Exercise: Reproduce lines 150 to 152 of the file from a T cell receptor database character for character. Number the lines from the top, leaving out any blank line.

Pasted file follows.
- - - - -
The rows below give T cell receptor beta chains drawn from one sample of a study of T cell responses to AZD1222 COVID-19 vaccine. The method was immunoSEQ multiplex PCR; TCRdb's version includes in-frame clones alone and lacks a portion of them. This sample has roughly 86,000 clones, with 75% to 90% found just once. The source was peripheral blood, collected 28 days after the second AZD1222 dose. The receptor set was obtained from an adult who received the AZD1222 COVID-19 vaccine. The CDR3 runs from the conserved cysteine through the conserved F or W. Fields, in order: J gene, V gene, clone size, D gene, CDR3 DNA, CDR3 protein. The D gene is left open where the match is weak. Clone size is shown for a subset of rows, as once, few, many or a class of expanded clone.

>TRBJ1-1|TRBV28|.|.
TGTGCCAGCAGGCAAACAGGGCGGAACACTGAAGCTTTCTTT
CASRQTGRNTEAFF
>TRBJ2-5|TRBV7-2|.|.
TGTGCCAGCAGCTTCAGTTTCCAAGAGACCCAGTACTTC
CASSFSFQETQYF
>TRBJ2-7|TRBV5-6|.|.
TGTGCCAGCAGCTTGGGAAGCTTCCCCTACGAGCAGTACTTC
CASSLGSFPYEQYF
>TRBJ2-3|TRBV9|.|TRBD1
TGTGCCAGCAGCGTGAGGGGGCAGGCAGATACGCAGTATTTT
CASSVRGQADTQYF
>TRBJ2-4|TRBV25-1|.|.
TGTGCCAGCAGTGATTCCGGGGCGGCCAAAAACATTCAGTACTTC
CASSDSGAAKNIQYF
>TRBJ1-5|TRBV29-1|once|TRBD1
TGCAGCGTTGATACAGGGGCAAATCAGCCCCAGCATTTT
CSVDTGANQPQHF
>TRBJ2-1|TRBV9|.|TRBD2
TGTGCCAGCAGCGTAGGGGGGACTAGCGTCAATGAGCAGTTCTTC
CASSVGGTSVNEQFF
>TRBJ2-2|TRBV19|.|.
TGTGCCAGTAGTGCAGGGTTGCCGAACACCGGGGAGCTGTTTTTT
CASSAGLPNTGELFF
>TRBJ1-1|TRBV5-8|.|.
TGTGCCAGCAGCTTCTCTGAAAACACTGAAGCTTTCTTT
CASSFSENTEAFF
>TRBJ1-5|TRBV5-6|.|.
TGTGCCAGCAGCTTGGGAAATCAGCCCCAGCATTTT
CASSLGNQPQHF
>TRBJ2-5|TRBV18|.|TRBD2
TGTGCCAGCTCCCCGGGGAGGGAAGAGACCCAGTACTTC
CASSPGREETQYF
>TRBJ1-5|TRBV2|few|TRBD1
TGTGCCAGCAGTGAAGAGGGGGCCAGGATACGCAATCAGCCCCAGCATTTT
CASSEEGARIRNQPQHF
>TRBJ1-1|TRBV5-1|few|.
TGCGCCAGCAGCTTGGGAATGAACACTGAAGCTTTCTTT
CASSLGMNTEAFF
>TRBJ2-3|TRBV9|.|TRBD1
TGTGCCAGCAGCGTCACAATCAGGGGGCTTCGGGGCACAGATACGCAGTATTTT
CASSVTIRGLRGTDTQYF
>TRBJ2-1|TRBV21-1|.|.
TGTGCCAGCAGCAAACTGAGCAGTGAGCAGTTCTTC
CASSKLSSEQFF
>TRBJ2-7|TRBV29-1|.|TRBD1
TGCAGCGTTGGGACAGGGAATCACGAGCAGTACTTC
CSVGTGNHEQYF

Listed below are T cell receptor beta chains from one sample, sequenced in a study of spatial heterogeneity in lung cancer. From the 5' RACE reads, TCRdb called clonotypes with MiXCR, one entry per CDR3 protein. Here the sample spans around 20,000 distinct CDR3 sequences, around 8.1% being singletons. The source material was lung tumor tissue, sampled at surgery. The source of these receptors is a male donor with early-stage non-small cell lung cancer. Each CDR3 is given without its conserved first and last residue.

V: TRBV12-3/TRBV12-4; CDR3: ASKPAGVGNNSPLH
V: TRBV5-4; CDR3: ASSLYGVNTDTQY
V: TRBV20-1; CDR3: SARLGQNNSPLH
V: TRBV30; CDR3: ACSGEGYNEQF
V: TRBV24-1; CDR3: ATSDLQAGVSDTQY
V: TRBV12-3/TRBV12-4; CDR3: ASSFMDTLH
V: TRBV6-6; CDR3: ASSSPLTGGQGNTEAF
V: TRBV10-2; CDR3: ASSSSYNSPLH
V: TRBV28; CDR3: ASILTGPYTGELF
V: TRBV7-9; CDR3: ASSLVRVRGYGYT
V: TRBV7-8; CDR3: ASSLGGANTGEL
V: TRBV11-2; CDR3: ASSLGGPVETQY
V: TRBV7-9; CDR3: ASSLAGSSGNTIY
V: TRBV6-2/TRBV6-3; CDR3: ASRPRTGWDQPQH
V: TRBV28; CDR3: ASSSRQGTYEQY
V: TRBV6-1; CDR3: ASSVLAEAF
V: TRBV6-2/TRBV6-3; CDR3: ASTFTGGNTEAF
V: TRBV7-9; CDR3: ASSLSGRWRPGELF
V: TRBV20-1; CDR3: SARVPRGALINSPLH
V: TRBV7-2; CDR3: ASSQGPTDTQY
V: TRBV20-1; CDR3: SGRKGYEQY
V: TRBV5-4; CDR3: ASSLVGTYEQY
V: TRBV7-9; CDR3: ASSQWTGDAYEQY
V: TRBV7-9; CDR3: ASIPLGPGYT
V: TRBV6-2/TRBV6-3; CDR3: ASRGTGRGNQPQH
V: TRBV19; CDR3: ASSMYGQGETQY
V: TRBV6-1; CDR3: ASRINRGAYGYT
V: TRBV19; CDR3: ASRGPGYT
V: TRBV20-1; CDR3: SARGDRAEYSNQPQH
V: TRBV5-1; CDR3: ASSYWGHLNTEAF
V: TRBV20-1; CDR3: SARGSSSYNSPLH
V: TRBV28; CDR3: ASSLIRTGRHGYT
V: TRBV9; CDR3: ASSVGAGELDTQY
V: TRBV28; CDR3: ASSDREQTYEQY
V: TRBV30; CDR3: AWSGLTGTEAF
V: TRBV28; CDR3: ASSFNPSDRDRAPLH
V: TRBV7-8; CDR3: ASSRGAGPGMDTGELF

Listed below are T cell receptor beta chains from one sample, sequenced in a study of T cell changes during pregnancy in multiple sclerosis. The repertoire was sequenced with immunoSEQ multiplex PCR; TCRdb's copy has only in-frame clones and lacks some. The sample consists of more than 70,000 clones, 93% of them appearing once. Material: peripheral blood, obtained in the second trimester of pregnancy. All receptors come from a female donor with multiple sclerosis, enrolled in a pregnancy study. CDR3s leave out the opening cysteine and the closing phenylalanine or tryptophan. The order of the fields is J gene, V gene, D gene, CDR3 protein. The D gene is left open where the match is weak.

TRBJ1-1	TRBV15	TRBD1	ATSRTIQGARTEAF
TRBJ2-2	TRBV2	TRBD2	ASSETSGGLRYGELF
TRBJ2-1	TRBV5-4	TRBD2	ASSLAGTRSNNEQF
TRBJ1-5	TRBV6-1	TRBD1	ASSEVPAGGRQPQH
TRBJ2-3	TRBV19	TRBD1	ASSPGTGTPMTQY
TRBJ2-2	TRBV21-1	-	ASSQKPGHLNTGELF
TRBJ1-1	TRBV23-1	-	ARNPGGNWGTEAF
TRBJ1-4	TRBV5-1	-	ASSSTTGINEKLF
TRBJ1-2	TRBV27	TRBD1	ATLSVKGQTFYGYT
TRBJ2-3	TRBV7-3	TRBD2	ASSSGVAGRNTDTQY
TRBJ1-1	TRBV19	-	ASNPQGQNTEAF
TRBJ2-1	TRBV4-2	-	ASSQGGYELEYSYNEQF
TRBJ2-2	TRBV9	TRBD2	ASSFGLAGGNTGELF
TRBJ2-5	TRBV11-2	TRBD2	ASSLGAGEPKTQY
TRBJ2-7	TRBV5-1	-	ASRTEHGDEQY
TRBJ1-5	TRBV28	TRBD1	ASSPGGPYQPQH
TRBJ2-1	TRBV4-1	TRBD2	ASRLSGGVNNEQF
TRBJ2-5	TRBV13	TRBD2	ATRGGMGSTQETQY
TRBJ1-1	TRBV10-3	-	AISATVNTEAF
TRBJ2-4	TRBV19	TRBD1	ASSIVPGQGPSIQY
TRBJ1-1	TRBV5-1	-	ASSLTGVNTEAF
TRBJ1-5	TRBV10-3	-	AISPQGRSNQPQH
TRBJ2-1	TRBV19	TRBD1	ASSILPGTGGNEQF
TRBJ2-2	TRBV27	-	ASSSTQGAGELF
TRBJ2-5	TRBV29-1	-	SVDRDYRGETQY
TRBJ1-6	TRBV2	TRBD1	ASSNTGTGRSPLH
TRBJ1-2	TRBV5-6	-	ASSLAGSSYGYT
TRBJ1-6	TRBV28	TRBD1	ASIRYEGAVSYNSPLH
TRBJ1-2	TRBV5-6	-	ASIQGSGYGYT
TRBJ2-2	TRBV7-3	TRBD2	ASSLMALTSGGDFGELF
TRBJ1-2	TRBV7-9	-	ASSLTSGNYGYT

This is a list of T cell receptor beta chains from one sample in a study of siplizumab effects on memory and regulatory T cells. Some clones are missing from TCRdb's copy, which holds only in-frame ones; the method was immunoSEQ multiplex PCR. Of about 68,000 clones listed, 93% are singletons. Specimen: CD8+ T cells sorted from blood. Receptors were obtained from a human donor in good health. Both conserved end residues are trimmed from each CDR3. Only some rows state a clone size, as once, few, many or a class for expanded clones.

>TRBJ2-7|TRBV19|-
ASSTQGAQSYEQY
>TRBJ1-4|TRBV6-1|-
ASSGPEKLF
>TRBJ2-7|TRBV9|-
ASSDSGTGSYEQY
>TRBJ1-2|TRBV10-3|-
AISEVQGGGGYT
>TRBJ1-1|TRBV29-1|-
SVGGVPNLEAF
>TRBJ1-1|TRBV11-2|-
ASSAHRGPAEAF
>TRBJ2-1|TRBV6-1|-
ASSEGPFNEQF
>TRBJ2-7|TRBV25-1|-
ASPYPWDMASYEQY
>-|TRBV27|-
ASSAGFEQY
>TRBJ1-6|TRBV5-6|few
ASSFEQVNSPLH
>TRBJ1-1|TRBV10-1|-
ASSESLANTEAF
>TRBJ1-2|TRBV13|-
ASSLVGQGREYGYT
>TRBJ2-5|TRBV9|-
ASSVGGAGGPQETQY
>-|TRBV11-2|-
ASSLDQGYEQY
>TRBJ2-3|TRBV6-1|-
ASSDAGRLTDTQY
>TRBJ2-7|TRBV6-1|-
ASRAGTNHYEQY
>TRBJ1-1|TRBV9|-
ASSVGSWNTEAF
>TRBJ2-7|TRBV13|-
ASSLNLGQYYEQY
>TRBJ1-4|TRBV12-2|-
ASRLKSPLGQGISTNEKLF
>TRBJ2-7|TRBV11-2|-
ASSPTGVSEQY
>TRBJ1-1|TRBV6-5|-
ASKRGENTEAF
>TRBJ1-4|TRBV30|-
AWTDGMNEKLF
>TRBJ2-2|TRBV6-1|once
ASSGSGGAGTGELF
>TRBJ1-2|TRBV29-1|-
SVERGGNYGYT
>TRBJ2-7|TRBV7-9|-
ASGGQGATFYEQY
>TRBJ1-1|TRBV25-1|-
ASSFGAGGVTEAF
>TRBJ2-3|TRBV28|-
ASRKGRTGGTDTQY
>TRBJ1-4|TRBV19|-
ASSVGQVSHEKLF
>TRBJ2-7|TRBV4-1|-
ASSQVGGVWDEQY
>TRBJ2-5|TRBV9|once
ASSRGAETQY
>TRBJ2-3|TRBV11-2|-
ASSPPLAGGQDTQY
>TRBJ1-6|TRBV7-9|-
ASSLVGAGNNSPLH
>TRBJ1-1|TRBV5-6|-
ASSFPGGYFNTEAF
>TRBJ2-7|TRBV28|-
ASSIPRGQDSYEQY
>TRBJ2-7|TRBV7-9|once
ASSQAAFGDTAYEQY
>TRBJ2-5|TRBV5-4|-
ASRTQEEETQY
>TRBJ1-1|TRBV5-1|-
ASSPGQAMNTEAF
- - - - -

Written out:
ASSDAGRLTDTQY
>TRBJ2-7|TRBV6-1|-
ASRAGTNHYEQY